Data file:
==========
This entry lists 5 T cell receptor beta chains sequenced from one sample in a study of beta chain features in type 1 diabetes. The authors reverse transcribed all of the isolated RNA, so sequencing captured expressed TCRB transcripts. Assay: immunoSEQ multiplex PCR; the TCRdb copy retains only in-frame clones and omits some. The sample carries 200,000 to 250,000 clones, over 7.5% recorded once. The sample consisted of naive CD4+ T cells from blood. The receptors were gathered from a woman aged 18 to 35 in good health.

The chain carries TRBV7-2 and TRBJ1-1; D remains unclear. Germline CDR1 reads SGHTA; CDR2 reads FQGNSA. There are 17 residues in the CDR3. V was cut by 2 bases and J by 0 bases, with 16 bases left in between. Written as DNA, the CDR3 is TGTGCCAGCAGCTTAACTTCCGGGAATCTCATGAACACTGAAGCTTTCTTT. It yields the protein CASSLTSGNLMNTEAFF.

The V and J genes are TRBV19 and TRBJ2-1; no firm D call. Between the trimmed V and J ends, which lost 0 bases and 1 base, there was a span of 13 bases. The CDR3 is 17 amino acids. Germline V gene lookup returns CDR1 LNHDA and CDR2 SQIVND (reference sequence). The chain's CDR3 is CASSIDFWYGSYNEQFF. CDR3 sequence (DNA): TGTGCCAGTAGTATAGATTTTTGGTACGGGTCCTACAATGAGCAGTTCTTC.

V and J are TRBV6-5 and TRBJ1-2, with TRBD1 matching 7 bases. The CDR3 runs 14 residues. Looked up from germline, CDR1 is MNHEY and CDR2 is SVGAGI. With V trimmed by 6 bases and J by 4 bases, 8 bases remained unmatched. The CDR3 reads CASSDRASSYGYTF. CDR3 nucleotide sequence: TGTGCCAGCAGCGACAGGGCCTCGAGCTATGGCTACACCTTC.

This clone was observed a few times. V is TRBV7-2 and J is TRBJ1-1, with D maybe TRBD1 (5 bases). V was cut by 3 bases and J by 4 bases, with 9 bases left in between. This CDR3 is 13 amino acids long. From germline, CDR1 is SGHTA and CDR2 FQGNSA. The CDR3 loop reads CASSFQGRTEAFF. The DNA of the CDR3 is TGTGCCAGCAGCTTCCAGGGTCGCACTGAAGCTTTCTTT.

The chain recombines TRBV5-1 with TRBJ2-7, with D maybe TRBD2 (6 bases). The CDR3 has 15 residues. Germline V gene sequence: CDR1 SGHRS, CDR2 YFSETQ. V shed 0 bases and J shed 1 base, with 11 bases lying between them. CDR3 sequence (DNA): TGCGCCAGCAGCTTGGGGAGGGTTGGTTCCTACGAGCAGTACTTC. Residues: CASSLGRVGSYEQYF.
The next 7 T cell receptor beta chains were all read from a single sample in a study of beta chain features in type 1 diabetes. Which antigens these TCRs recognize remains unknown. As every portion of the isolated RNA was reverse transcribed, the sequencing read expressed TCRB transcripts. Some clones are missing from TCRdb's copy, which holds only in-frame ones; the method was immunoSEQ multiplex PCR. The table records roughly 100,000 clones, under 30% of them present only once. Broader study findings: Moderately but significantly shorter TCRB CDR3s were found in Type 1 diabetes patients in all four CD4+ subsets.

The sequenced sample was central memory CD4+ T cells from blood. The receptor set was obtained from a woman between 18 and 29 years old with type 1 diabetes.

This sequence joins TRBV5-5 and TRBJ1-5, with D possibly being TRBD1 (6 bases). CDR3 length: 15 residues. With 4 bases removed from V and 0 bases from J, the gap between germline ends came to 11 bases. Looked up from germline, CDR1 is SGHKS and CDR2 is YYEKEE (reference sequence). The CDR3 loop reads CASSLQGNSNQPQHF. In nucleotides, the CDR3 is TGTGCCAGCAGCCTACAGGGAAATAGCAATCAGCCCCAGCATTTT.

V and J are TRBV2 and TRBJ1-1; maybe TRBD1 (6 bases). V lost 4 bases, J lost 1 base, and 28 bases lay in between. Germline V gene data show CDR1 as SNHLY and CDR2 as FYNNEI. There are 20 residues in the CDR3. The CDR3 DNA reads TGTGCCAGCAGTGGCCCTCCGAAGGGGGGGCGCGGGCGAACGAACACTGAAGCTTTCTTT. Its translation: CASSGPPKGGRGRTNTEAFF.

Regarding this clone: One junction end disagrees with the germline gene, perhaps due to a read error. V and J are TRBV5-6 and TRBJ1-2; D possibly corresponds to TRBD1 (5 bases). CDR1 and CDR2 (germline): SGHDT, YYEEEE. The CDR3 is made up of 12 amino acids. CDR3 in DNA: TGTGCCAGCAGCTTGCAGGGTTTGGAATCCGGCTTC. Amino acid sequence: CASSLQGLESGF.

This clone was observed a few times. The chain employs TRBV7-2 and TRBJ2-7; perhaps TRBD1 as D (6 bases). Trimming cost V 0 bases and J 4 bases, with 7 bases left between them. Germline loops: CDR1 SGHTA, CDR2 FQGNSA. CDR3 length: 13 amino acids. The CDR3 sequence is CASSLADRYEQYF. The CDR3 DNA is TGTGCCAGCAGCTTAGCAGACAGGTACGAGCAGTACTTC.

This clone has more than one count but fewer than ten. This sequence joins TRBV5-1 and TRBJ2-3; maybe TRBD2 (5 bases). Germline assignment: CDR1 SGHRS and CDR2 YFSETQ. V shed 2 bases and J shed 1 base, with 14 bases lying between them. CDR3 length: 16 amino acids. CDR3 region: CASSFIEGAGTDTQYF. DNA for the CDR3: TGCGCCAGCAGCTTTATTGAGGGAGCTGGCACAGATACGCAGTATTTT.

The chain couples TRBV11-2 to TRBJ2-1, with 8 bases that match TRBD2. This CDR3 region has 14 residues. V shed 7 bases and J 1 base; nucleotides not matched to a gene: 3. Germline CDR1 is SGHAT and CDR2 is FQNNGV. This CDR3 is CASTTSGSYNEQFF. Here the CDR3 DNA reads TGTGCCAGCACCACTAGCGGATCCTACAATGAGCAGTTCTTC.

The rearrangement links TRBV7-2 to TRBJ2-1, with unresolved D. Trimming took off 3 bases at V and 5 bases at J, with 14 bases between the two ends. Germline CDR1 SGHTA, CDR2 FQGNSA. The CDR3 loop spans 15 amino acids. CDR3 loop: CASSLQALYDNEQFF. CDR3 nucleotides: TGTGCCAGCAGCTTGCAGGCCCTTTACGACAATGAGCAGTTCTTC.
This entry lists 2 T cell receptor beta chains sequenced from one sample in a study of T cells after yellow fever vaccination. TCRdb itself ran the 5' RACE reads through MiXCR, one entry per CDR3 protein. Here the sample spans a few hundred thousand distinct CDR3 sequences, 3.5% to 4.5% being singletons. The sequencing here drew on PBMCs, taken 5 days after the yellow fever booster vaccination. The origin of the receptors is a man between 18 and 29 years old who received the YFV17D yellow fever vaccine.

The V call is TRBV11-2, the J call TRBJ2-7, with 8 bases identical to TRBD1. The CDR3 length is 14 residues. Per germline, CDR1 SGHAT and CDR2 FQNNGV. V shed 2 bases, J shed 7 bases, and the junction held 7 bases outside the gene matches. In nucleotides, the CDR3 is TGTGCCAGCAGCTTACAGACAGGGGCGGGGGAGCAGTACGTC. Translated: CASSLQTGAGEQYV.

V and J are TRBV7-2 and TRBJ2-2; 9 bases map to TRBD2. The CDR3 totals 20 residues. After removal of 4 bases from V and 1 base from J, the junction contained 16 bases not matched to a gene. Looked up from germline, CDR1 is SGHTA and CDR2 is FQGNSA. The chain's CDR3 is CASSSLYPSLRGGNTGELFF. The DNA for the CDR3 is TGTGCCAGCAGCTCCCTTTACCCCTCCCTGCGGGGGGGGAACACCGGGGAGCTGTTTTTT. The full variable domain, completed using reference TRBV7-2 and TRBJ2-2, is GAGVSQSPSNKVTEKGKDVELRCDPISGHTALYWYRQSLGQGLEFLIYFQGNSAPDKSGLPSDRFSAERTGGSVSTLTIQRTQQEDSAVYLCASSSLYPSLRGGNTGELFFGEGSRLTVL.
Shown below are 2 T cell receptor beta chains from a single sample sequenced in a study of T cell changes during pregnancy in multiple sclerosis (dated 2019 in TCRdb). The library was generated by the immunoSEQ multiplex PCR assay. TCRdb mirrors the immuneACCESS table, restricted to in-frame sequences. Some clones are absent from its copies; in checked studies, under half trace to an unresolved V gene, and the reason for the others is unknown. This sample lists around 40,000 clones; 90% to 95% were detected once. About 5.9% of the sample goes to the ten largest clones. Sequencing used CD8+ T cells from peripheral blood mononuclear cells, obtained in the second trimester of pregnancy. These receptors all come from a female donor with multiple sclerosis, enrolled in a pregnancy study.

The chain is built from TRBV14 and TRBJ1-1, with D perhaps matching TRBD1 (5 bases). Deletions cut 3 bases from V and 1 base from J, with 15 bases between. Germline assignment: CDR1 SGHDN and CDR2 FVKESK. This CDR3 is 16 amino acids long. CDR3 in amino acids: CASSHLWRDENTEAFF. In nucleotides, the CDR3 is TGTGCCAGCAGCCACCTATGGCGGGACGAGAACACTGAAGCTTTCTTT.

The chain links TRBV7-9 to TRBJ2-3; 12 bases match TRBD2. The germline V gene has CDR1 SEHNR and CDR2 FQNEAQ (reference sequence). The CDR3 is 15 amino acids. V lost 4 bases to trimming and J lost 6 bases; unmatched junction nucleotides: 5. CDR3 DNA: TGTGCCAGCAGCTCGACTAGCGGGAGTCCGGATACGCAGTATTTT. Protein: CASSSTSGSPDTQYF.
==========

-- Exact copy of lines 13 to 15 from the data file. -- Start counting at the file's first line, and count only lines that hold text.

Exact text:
This clone has more than one count but fewer than ten. This sequence joins TRBV5-1 and TRBJ2-3; maybe TRBD2 (5 bases). Germline assignment: CDR1 SGHRS and CDR2 YFSETQ. V shed 2 bases and J shed 1 base, with 14 bases lying between them. CDR3 length: 16 amino acids. CDR3 region: CASSFIEGAGTDTQYF. DNA for the CDR3: TGCGCCAGCAGCTTTATTGAGGGAGCTGGCACAGATACGCAGTATTTT.

The chain couples TRBV11-2 to TRBJ2-1, with 8 bases that match TRBD2. This CDR3 region has 14 residues. V shed 7 bases and J 1 base; nucleotides not matched to a gene: 3. Germline CDR1 is SGHAT and CDR2 is FQNNGV. This CDR3 is CASTTSGSYNEQFF. Here the CDR3 DNA reads TGTGCCAGCACCACTAGCGGATCCTACAATGAGCAGTTCTTC.

The rearrangement links TRBV7-2 to TRBJ2-1, with unresolved D. Trimming took off 3 bases at V and 5 bases at J, with 14 bases between the two ends. Germline CDR1 SGHTA, CDR2 FQGNSA. The CDR3 loop spans 15 amino acids. CDR3 loop: CASSLQALYDNEQFF. CDR3 nucleotides: TGTGCCAGCAGCTTGCAGGCCCTTTACGACAATGAGCAGTTCTTC.